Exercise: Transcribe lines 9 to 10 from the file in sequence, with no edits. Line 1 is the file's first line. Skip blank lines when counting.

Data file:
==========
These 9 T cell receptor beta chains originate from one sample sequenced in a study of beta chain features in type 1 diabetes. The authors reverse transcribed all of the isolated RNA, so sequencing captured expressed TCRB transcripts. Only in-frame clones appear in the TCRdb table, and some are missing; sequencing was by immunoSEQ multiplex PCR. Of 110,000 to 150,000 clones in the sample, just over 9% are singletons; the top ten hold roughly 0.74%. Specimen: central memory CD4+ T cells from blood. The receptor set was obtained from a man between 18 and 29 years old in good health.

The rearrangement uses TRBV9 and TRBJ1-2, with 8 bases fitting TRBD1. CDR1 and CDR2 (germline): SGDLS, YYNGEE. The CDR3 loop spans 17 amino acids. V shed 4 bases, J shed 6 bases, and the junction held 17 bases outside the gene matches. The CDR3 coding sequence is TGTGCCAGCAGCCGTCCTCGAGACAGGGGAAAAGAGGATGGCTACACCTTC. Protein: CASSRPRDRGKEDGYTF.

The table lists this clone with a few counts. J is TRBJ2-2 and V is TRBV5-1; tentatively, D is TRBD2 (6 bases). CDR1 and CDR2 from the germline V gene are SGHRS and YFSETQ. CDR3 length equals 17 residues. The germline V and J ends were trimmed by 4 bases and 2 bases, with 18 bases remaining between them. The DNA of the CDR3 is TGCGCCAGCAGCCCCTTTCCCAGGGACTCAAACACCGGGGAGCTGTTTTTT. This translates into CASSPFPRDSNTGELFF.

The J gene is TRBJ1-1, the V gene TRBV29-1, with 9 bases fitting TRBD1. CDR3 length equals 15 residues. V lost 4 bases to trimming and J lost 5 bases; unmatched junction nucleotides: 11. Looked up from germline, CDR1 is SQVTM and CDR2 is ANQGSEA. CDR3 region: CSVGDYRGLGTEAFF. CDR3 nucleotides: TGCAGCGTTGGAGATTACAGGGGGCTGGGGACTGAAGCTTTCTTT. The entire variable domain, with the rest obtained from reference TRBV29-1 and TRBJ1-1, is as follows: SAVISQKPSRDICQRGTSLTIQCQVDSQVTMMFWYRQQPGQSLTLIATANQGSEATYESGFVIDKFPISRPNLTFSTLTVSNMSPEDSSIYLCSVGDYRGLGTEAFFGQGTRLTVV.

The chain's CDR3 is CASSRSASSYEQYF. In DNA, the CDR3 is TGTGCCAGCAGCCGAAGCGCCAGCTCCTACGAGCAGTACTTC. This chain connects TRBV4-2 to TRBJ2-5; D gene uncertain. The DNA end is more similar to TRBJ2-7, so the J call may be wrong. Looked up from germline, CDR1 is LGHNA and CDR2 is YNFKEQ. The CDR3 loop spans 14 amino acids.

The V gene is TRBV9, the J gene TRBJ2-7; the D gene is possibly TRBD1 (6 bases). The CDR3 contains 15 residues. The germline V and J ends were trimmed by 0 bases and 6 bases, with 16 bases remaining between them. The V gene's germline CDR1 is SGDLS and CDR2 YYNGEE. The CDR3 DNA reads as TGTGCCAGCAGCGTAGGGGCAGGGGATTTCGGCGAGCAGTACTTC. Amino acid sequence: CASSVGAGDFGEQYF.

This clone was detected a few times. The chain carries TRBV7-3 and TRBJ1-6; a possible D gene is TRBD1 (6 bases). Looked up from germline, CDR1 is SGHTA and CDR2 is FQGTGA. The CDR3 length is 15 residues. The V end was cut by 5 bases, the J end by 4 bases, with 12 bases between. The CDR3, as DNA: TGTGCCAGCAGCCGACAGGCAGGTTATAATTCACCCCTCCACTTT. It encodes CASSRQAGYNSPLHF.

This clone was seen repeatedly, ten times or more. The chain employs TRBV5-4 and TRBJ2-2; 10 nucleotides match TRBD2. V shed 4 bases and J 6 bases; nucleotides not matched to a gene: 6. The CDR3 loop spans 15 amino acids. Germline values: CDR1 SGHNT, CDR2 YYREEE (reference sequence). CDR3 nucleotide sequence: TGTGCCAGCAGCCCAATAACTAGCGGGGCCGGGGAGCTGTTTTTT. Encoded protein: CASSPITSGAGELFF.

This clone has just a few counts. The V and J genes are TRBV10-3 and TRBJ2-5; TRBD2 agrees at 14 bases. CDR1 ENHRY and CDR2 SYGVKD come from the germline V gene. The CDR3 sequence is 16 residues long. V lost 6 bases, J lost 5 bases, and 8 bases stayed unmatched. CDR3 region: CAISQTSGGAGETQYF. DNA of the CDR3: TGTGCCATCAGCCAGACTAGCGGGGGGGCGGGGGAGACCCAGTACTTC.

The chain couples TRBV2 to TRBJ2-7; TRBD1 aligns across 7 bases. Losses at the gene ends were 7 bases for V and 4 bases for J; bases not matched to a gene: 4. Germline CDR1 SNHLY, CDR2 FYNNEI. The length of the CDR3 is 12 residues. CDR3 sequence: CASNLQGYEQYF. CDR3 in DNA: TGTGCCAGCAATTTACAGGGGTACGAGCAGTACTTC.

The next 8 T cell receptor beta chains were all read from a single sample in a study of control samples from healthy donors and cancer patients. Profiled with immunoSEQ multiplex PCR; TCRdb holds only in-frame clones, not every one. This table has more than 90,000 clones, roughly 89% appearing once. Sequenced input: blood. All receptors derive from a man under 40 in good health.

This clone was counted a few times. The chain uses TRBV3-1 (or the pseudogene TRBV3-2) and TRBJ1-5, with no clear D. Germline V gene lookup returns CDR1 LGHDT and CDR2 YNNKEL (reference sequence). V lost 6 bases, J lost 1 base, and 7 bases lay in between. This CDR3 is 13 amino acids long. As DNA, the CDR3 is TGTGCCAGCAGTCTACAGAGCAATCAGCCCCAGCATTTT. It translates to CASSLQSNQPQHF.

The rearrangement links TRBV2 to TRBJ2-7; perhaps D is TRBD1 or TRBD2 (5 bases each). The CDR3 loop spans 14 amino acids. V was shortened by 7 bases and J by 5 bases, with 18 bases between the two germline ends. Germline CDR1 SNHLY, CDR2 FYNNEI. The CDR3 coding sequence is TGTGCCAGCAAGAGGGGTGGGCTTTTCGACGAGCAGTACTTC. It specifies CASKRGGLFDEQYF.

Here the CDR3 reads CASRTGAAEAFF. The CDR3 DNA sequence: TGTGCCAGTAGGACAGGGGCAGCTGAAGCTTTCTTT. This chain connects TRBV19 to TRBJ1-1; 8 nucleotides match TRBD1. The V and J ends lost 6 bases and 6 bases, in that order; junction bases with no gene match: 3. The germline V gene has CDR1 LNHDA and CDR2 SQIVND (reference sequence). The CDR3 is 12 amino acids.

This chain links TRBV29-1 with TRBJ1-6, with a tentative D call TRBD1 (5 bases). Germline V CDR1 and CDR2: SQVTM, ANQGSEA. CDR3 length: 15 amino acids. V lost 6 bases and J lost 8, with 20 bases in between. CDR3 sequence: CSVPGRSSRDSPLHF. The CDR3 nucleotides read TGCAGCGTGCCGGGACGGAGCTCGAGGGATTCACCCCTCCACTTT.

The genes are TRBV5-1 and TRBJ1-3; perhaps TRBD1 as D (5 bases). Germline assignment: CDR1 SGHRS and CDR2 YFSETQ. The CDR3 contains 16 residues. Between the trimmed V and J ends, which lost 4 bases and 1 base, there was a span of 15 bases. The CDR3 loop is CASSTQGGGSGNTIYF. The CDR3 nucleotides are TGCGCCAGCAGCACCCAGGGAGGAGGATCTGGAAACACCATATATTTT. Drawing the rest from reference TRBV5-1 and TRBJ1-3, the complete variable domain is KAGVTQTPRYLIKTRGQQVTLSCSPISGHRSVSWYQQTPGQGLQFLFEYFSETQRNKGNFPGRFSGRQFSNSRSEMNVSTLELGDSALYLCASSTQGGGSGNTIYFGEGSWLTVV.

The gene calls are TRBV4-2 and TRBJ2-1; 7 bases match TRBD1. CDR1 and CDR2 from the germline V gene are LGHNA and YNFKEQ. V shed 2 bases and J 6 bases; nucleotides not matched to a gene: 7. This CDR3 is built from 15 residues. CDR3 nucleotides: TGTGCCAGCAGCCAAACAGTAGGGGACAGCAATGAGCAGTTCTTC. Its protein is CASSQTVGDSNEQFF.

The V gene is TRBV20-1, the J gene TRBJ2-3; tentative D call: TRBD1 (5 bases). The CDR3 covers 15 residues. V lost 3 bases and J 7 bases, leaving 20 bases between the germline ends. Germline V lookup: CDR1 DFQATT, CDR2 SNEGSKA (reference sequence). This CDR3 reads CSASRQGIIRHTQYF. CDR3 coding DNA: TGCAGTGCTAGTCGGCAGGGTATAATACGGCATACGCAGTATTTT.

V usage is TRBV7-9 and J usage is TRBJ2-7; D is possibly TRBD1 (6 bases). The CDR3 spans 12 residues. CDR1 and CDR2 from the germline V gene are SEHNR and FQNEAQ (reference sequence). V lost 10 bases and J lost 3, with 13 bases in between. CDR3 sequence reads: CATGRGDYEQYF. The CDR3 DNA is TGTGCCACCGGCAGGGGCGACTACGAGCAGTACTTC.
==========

This clone has just a few counts. The V and J genes are TRBV10-3 and TRBJ2-5; TRBD2 agrees at 14 bases. CDR1 ENHRY and CDR2 SYGVKD come from the germline V gene. The CDR3 sequence is 16 residues long. V lost 6 bases, J lost 5 bases, and 8 bases stayed unmatched. CDR3 region: CAISQTSGGAGETQYF. DNA of the CDR3: TGTGCCATCAGCCAGACTAGCGGGGGGGCGGGGGAGACCCAGTACTTC.

The chain couples TRBV2 to TRBJ2-7; TRBD1 aligns across 7 bases. Losses at the gene ends were 7 bases for V and 4 bases for J; bases not matched to a gene: 4. Germline CDR1 SNHLY, CDR2 FYNNEI. The length of the CDR3 is 12 residues. CDR3 sequence: CASNLQGYEQYF. CDR3 in DNA: TGTGCCAGCAATTTACAGGGGTACGAGCAGTACTTC.